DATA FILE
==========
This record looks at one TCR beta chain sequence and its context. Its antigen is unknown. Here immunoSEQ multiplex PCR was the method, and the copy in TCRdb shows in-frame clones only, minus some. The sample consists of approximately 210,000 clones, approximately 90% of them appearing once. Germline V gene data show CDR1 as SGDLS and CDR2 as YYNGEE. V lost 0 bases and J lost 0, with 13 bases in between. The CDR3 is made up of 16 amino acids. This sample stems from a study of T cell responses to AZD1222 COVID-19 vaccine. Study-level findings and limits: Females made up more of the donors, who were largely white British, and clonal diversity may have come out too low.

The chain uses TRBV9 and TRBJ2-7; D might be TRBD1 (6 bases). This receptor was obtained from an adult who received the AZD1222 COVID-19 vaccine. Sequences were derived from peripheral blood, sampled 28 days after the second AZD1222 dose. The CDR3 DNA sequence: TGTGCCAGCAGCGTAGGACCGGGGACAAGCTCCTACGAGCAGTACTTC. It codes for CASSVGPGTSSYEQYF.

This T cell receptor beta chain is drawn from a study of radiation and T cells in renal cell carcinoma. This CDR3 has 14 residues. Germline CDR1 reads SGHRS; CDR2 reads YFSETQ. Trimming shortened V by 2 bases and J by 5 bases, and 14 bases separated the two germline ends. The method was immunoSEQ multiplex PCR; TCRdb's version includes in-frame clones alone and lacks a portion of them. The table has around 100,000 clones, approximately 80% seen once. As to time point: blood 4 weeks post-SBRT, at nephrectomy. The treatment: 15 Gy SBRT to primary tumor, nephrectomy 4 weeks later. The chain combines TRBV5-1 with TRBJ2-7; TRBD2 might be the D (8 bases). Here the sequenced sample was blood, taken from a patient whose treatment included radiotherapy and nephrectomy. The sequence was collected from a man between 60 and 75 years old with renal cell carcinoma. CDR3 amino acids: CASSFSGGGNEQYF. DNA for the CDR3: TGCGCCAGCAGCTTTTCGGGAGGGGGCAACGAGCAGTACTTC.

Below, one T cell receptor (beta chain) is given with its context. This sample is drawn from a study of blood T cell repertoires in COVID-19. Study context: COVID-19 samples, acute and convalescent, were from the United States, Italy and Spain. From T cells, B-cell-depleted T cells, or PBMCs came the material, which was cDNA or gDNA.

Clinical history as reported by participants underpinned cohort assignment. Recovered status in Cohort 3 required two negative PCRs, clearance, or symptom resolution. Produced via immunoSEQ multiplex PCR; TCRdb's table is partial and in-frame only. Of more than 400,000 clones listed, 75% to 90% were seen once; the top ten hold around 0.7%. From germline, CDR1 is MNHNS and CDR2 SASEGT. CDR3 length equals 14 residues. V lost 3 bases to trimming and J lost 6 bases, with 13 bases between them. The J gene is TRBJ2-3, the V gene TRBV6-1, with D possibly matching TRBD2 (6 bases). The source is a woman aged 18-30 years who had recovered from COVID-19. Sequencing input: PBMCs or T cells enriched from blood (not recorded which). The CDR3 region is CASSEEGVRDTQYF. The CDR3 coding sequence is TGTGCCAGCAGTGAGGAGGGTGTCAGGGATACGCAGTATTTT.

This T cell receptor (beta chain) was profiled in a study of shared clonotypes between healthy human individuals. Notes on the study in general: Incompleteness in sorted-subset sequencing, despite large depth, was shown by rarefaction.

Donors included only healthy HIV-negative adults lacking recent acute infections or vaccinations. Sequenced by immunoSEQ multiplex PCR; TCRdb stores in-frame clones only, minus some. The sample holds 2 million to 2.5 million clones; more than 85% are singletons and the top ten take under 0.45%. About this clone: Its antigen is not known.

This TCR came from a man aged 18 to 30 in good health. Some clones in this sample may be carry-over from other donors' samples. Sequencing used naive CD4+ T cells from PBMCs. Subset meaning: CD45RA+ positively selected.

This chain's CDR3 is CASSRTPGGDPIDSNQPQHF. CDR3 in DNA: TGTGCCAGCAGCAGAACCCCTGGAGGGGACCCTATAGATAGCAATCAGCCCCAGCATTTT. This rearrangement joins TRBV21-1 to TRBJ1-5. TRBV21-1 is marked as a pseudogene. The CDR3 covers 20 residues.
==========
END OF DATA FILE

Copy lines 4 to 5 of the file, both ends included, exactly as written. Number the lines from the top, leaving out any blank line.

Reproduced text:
Below, one T cell receptor (beta chain) is given with its context. This sample is drawn from a study of blood T cell repertoires in COVID-19. Study context: COVID-19 samples, acute and convalescent, were from the United States, Italy and Spain. From T cells, B-cell-depleted T cells, or PBMCs came the material, which was cDNA or gDNA.

Clinical history as reported by participants underpinned cohort assignment. Recovered status in Cohort 3 required two negative PCRs, clearance, or symptom resolution. Produced via immunoSEQ multiplex PCR; TCRdb's table is partial and in-frame only. Of more than 400,000 clones listed, 75% to 90% were seen once; the top ten hold around 0.7%. From germline, CDR1 is MNHNS and CDR2 SASEGT. CDR3 length equals 14 residues. V lost 3 bases to trimming and J lost 6 bases, with 13 bases between them. The J gene is TRBJ2-3, the V gene TRBV6-1, with D possibly matching TRBD2 (6 bases). The source is a woman aged 18-30 years who had recovered from COVID-19. Sequencing input: PBMCs or T cells enriched from blood (not recorded which). The CDR3 region is CASSEEGVRDTQYF. The CDR3 coding sequence is TGTGCCAGCAGTGAGGAGGGTGTCAGGGATACGCAGTATTTT.